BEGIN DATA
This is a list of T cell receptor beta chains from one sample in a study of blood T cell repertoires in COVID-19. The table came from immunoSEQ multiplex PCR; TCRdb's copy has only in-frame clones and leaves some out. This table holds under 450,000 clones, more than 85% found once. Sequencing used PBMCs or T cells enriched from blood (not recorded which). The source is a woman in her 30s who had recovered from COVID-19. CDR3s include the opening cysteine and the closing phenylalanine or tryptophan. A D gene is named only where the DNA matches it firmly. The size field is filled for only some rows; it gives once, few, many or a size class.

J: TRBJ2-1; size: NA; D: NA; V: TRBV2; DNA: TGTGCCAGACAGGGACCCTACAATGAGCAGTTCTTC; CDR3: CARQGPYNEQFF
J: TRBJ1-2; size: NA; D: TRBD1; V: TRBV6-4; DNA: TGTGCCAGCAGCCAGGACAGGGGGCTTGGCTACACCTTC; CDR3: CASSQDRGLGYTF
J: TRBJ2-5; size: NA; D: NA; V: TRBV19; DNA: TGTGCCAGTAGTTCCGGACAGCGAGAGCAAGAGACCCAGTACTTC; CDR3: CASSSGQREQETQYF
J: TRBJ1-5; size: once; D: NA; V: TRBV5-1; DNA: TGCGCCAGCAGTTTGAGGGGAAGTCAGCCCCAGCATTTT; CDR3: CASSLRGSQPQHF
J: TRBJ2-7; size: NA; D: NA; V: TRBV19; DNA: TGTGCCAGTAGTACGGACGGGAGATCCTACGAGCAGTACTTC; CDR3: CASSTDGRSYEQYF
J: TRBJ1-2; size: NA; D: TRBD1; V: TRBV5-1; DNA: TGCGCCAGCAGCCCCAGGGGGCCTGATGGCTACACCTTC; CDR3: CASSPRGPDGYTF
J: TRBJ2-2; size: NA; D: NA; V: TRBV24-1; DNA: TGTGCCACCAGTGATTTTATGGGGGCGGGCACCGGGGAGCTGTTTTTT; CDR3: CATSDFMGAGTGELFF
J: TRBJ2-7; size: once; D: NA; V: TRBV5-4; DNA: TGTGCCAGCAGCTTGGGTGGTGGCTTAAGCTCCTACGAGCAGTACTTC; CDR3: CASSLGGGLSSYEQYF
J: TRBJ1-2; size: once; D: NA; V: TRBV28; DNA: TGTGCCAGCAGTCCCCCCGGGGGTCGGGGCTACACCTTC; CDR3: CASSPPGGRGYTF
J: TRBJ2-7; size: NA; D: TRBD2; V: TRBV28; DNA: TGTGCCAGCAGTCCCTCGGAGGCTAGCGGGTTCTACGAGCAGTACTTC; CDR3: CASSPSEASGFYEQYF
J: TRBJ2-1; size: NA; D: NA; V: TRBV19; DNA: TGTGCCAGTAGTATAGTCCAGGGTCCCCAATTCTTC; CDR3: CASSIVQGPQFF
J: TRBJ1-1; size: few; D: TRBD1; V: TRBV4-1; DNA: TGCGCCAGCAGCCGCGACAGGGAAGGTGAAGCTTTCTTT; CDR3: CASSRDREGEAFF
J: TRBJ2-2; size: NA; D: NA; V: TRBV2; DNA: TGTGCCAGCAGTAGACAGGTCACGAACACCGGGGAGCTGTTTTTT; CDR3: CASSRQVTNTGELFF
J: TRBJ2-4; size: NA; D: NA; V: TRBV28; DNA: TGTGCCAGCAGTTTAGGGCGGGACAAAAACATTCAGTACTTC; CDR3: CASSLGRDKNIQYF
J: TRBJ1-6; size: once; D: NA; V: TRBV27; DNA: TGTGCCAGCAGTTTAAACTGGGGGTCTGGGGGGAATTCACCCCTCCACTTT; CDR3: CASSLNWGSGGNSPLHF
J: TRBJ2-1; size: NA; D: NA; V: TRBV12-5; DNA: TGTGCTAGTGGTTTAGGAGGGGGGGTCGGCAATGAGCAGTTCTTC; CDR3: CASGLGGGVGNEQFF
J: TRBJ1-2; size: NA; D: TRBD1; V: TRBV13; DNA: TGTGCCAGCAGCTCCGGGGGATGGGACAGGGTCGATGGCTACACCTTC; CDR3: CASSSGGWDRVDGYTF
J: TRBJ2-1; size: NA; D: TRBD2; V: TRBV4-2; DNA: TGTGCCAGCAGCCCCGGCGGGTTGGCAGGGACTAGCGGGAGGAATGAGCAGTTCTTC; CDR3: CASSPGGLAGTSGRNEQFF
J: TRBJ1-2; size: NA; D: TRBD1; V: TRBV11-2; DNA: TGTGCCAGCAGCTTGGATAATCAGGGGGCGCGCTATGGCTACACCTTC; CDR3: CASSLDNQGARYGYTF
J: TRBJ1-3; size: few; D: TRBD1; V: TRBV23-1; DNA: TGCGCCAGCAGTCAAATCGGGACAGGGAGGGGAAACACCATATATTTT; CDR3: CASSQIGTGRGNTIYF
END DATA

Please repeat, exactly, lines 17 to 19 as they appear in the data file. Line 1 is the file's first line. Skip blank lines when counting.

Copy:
J: TRBJ2-1; size: NA; D: NA; V: TRBV12-5; DNA: TGTGCTAGTGGTTTAGGAGGGGGGGTCGGCAATGAGCAGTTCTTC; CDR3: CASGLGGGVGNEQFF
J: TRBJ1-2; size: NA; D: TRBD1; V: TRBV13; DNA: TGTGCCAGCAGCTCCGGGGGATGGGACAGGGTCGATGGCTACACCTTC; CDR3: CASSSGGWDRVDGYTF
J: TRBJ2-1; size: NA; D: TRBD2; V: TRBV4-2; DNA: TGTGCCAGCAGCCCCGGCGGGTTGGCAGGGACTAGCGGGAGGAATGAGCAGTTCTTC; CDR3: CASSPGGLAGTSGRNEQFF